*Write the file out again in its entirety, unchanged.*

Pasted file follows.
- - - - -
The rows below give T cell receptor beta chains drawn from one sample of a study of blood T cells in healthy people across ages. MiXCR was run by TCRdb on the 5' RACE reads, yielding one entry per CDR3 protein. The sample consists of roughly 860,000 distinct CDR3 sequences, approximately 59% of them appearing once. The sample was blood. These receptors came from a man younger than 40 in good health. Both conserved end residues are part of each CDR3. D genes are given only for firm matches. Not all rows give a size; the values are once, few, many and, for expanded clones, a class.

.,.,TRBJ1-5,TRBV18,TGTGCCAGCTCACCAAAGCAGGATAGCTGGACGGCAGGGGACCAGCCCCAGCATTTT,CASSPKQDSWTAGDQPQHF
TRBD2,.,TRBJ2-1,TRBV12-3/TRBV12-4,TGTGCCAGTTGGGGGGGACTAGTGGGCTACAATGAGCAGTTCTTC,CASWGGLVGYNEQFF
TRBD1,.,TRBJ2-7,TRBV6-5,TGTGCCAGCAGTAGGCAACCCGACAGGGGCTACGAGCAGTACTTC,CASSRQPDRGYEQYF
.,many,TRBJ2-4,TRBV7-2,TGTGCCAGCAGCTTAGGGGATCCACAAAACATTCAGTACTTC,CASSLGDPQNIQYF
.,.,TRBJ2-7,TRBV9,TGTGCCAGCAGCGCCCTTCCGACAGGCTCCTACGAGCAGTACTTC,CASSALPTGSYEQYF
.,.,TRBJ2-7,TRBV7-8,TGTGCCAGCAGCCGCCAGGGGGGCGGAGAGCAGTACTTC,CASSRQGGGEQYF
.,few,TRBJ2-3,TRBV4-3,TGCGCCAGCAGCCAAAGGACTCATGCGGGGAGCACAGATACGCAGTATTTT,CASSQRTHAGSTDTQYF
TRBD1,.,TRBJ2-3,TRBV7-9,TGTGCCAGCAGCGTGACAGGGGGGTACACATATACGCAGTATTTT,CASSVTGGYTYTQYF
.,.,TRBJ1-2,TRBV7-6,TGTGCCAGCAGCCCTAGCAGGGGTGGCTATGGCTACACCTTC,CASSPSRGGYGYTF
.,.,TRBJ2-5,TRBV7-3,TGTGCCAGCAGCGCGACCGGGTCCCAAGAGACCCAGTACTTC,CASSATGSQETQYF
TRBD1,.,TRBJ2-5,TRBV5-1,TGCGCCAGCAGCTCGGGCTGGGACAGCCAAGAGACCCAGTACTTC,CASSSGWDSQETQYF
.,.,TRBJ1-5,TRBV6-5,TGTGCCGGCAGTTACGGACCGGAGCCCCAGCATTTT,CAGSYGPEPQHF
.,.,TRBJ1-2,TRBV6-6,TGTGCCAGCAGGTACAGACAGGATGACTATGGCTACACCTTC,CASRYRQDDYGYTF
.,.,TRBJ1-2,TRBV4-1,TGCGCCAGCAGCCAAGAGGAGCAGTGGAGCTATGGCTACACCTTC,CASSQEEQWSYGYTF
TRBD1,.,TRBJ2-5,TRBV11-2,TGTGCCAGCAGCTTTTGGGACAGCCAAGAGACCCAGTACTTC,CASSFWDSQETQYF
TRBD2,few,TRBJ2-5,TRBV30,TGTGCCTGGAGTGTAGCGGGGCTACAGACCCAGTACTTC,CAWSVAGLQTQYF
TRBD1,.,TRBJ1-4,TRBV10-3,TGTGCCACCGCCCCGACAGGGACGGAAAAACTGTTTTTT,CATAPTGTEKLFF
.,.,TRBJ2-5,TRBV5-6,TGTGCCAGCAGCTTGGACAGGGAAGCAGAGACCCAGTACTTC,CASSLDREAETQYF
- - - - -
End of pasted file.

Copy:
The rows below give T cell receptor beta chains drawn from one sample of a study of blood T cells in healthy people across ages. MiXCR was run by TCRdb on the 5' RACE reads, yielding one entry per CDR3 protein. The sample consists of roughly 860,000 distinct CDR3 sequences, approximately 59% of them appearing once. The sample was blood. These receptors came from a man younger than 40 in good health. Both conserved end residues are part of each CDR3. D genes are given only for firm matches. Not all rows give a size; the values are once, few, many and, for expanded clones, a class.

.,.,TRBJ1-5,TRBV18,TGTGCCAGCTCACCAAAGCAGGATAGCTGGACGGCAGGGGACCAGCCCCAGCATTTT,CASSPKQDSWTAGDQPQHF
TRBD2,.,TRBJ2-1,TRBV12-3/TRBV12-4,TGTGCCAGTTGGGGGGGACTAGTGGGCTACAATGAGCAGTTCTTC,CASWGGLVGYNEQFF
TRBD1,.,TRBJ2-7,TRBV6-5,TGTGCCAGCAGTAGGCAACCCGACAGGGGCTACGAGCAGTACTTC,CASSRQPDRGYEQYF
.,many,TRBJ2-4,TRBV7-2,TGTGCCAGCAGCTTAGGGGATCCACAAAACATTCAGTACTTC,CASSLGDPQNIQYF
.,.,TRBJ2-7,TRBV9,TGTGCCAGCAGCGCCCTTCCGACAGGCTCCTACGAGCAGTACTTC,CASSALPTGSYEQYF
.,.,TRBJ2-7,TRBV7-8,TGTGCCAGCAGCCGCCAGGGGGGCGGAGAGCAGTACTTC,CASSRQGGGEQYF
.,few,TRBJ2-3,TRBV4-3,TGCGCCAGCAGCCAAAGGACTCATGCGGGGAGCACAGATACGCAGTATTTT,CASSQRTHAGSTDTQYF
TRBD1,.,TRBJ2-3,TRBV7-9,TGTGCCAGCAGCGTGACAGGGGGGTACACATATACGCAGTATTTT,CASSVTGGYTYTQYF
.,.,TRBJ1-2,TRBV7-6,TGTGCCAGCAGCCCTAGCAGGGGTGGCTATGGCTACACCTTC,CASSPSRGGYGYTF
.,.,TRBJ2-5,TRBV7-3,TGTGCCAGCAGCGCGACCGGGTCCCAAGAGACCCAGTACTTC,CASSATGSQETQYF
TRBD1,.,TRBJ2-5,TRBV5-1,TGCGCCAGCAGCTCGGGCTGGGACAGCCAAGAGACCCAGTACTTC,CASSSGWDSQETQYF
.,.,TRBJ1-5,TRBV6-5,TGTGCCGGCAGTTACGGACCGGAGCCCCAGCATTTT,CAGSYGPEPQHF
.,.,TRBJ1-2,TRBV6-6,TGTGCCAGCAGGTACAGACAGGATGACTATGGCTACACCTTC,CASRYRQDDYGYTF
.,.,TRBJ1-2,TRBV4-1,TGCGCCAGCAGCCAAGAGGAGCAGTGGAGCTATGGCTACACCTTC,CASSQEEQWSYGYTF
TRBD1,.,TRBJ2-5,TRBV11-2,TGTGCCAGCAGCTTTTGGGACAGCCAAGAGACCCAGTACTTC,CASSFWDSQETQYF
TRBD2,few,TRBJ2-5,TRBV30,TGTGCCTGGAGTGTAGCGGGGCTACAGACCCAGTACTTC,CAWSVAGLQTQYF
TRBD1,.,TRBJ1-4,TRBV10-3,TGTGCCACCGCCCCGACAGGGACGGAAAAACTGTTTTTT,CATAPTGTEKLFF
.,.,TRBJ2-5,TRBV5-6,TGTGCCAGCAGCTTGGACAGGGAAGCAGAGACCCAGTACTTC,CASSLDREAETQYF